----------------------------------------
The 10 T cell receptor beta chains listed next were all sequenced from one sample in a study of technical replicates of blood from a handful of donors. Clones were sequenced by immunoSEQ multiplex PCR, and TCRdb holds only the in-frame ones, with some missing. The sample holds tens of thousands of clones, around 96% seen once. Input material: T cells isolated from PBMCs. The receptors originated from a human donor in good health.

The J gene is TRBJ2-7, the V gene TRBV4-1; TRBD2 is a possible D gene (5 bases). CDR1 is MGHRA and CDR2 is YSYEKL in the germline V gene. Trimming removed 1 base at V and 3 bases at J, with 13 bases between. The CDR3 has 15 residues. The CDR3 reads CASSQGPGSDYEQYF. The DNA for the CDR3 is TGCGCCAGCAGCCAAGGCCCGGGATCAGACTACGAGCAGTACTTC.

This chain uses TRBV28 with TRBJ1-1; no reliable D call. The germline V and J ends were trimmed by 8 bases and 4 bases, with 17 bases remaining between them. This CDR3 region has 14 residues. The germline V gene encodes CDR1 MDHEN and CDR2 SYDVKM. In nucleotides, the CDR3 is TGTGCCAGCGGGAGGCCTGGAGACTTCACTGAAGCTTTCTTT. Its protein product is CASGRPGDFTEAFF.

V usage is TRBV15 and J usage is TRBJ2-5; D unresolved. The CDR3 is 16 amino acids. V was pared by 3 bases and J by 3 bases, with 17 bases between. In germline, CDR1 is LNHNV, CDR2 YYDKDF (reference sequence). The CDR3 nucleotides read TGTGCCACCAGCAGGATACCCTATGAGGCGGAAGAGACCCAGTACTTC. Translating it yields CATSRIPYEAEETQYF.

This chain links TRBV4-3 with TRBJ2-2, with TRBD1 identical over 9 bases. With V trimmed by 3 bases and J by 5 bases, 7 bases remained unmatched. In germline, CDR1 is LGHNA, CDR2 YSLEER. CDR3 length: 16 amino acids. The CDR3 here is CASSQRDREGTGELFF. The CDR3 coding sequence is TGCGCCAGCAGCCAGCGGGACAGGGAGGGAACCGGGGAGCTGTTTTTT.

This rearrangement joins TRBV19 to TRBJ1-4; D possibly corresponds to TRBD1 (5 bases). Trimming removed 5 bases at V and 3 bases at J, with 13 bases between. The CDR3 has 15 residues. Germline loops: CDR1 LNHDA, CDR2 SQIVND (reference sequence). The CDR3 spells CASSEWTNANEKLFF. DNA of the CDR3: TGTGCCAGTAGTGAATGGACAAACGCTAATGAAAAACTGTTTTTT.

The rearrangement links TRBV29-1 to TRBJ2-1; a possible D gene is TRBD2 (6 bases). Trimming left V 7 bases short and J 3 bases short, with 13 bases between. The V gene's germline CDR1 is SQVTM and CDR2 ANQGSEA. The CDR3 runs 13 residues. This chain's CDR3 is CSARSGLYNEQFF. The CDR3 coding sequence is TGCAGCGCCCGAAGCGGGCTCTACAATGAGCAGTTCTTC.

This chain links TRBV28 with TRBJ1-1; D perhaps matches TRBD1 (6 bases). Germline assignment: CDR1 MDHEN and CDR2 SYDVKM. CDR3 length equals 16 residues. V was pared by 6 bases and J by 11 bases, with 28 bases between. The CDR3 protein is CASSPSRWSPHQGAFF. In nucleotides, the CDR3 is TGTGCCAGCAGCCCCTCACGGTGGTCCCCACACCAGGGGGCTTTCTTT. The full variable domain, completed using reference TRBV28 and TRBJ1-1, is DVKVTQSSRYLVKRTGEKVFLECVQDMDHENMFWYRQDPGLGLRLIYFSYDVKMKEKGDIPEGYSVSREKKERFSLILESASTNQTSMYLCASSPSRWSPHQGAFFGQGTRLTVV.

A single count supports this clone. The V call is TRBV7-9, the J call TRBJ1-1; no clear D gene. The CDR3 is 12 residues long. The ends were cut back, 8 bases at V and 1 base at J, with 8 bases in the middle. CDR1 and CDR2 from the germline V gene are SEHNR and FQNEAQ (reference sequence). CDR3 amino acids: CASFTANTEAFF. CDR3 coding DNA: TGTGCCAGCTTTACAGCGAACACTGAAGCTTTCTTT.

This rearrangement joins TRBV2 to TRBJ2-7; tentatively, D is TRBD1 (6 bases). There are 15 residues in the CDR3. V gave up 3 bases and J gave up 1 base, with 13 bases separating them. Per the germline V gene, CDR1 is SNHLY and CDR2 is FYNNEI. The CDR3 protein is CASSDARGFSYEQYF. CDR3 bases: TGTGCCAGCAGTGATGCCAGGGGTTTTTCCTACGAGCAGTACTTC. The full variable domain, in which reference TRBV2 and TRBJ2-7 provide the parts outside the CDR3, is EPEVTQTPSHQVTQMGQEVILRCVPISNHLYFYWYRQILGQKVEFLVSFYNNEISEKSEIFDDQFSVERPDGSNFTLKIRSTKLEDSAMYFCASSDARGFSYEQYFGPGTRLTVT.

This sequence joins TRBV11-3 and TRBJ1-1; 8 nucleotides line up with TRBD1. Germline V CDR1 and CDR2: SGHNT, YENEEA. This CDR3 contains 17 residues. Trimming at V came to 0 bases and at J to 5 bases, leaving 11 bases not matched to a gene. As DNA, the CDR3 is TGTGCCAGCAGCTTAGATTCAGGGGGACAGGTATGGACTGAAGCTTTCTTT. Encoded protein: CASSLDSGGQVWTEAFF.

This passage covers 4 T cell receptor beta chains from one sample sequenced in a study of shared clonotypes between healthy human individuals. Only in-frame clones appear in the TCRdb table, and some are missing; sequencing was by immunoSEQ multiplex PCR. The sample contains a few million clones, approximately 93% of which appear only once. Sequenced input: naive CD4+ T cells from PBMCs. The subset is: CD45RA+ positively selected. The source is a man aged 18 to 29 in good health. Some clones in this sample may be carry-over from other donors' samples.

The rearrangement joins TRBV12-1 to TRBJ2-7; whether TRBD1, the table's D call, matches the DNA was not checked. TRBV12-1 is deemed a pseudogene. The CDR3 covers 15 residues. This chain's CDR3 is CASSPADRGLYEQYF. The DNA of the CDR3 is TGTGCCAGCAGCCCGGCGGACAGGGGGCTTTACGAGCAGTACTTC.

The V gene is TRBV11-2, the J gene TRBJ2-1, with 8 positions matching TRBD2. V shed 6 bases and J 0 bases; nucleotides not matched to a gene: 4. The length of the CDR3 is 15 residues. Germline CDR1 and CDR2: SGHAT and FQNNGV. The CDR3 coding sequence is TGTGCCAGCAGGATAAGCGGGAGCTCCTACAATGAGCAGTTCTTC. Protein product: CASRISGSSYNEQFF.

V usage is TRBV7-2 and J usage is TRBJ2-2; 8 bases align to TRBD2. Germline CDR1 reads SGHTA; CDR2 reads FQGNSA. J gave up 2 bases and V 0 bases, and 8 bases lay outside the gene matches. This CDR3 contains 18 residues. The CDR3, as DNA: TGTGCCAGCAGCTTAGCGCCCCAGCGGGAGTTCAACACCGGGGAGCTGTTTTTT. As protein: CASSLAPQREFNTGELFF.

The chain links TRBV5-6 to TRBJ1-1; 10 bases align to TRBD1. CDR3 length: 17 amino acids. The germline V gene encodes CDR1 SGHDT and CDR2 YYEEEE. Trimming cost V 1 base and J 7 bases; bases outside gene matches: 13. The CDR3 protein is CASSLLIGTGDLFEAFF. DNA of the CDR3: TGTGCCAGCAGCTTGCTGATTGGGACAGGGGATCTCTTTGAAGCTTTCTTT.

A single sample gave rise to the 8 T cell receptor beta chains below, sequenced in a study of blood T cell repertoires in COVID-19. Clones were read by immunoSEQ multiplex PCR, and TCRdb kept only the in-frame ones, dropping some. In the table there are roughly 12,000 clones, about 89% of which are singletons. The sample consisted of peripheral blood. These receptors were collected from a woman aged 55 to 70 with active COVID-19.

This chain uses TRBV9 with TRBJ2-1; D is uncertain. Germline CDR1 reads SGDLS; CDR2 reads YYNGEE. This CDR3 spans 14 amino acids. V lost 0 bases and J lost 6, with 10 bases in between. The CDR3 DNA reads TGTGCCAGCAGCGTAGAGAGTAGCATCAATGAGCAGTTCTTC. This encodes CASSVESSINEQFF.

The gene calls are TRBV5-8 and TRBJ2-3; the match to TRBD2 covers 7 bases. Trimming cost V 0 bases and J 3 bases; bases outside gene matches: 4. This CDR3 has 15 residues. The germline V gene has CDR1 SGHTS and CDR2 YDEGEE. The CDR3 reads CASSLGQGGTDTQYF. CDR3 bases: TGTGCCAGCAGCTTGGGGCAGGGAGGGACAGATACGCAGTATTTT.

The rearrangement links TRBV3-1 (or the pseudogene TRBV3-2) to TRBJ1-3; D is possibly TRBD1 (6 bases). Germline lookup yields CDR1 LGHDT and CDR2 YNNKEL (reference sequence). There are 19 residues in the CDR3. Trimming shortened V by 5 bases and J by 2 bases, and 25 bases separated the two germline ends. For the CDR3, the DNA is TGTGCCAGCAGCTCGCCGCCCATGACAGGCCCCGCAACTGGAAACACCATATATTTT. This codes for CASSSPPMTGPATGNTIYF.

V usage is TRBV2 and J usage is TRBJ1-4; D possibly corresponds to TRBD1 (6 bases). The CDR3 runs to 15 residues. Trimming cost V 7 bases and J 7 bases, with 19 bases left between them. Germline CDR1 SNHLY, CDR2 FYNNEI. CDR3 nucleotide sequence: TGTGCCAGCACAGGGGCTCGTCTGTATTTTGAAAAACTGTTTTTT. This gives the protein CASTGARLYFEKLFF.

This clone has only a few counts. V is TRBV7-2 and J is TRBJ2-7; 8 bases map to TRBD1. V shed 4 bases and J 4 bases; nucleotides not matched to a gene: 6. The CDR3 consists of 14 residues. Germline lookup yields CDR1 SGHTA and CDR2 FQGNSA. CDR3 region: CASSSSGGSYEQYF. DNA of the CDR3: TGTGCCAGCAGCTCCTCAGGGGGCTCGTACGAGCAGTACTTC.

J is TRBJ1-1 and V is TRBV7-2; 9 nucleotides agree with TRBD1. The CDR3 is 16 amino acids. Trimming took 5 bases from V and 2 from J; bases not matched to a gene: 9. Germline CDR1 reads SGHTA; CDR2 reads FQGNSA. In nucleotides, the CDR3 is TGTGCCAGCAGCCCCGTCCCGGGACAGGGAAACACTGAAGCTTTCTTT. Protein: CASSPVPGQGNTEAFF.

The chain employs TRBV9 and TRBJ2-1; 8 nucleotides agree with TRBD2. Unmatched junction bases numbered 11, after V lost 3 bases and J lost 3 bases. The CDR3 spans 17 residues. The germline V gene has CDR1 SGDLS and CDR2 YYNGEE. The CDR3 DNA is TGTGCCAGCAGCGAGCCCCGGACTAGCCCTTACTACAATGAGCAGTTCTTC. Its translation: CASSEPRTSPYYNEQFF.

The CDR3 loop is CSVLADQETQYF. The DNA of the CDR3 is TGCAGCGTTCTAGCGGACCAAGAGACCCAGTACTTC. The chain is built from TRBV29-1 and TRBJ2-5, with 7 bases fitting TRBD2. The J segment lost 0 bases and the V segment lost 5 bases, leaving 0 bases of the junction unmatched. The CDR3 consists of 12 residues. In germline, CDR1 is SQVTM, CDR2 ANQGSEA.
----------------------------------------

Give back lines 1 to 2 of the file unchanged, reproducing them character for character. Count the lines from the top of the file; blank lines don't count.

The 10 T cell receptor beta chains listed next were all sequenced from one sample in a study of technical replicates of blood from a handful of donors. Clones were sequenced by immunoSEQ multiplex PCR, and TCRdb holds only the in-frame ones, with some missing. The sample holds tens of thousands of clones, around 96% seen once. Input material: T cells isolated from PBMCs. The receptors originated from a human donor in good health.

The J gene is TRBJ2-7, the V gene TRBV4-1; TRBD2 is a possible D gene (5 bases). CDR1 is MGHRA and CDR2 is YSYEKL in the germline V gene. Trimming removed 1 base at V and 3 bases at J, with 13 bases between. The CDR3 has 15 residues. The CDR3 reads CASSQGPGSDYEQYF. The DNA for the CDR3 is TGCGCCAGCAGCCAAGGCCCGGGATCAGACTACGAGCAGTACTTC.